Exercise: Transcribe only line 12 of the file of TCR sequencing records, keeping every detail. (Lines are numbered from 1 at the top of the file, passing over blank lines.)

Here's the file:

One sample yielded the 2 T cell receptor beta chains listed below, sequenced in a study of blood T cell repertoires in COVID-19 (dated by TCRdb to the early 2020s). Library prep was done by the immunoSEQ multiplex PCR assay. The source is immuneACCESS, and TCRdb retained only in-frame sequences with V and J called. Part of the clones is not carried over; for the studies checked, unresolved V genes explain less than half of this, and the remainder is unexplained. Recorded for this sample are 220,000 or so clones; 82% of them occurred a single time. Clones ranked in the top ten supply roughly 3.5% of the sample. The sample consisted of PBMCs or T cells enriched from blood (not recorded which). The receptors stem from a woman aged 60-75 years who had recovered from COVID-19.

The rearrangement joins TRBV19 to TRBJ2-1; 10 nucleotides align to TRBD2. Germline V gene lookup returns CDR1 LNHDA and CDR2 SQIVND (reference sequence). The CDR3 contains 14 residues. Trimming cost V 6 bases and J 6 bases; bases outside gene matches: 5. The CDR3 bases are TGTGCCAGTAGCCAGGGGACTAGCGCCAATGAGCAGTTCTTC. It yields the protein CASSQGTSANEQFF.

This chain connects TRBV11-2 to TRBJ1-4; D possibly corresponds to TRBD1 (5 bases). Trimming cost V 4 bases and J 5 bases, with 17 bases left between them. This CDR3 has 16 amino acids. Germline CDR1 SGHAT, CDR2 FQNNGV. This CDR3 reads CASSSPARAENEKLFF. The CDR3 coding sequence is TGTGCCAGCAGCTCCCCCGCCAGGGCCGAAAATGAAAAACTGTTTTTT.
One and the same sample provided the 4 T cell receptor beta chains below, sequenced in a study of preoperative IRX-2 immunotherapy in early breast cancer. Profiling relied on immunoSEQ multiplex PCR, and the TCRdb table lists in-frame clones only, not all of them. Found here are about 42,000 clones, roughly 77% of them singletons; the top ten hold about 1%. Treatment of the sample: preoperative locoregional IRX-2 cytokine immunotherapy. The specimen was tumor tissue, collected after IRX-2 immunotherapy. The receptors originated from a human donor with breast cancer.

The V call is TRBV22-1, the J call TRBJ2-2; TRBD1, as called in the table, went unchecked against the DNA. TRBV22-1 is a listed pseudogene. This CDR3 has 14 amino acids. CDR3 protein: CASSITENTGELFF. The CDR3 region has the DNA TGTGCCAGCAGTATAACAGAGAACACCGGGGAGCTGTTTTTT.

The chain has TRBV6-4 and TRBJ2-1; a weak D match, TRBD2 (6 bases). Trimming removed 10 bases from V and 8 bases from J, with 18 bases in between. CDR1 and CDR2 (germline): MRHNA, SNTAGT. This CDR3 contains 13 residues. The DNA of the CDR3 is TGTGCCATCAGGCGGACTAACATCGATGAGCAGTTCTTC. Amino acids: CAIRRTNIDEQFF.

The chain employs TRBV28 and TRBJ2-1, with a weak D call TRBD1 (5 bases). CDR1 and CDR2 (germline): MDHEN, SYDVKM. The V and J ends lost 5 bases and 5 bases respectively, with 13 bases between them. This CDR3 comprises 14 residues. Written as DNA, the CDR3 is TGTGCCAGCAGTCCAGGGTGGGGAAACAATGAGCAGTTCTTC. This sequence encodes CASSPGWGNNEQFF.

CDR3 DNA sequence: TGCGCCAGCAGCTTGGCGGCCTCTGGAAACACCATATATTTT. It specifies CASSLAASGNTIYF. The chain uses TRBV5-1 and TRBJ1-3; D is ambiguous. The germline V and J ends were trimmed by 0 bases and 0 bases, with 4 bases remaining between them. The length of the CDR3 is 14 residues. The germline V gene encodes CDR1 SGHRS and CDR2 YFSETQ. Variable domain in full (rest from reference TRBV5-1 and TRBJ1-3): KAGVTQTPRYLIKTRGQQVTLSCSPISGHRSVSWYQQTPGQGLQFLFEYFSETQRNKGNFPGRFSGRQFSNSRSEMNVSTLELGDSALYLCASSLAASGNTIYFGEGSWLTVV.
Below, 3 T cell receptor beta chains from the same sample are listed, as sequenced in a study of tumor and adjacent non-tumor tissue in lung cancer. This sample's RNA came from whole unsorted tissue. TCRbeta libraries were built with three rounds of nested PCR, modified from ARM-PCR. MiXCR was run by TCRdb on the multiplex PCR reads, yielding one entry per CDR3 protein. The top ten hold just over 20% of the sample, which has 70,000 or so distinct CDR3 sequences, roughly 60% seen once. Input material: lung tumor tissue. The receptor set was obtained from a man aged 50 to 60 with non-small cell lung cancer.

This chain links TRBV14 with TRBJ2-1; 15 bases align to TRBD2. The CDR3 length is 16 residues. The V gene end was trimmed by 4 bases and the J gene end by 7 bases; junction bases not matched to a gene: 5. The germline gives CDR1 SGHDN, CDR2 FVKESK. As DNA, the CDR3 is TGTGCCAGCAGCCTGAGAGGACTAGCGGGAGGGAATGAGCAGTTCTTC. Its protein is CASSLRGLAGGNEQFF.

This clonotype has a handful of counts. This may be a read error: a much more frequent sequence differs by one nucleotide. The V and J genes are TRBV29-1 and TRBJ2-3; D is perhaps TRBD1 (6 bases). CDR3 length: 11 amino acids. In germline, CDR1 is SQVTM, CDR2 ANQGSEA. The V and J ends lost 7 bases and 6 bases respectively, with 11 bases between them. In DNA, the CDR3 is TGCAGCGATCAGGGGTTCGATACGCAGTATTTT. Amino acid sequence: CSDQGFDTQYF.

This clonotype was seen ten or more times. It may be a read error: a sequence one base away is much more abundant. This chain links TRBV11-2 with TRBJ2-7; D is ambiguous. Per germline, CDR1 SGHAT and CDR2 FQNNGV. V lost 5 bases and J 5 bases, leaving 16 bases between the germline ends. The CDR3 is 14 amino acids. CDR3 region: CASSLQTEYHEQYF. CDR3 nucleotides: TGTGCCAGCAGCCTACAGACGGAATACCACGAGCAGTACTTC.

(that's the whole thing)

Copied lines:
This clonotype was seen ten or more times. It may be a read error: a sequence one base away is much more abundant. This chain links TRBV11-2 with TRBJ2-7; D is ambiguous. Per germline, CDR1 SGHAT and CDR2 FQNNGV. V lost 5 bases and J 5 bases, leaving 16 bases between the germline ends. The CDR3 is 14 amino acids. CDR3 region: CASSLQTEYHEQYF. CDR3 nucleotides: TGTGCCAGCAGCCTACAGACGGAATACCACGAGCAGTACTTC.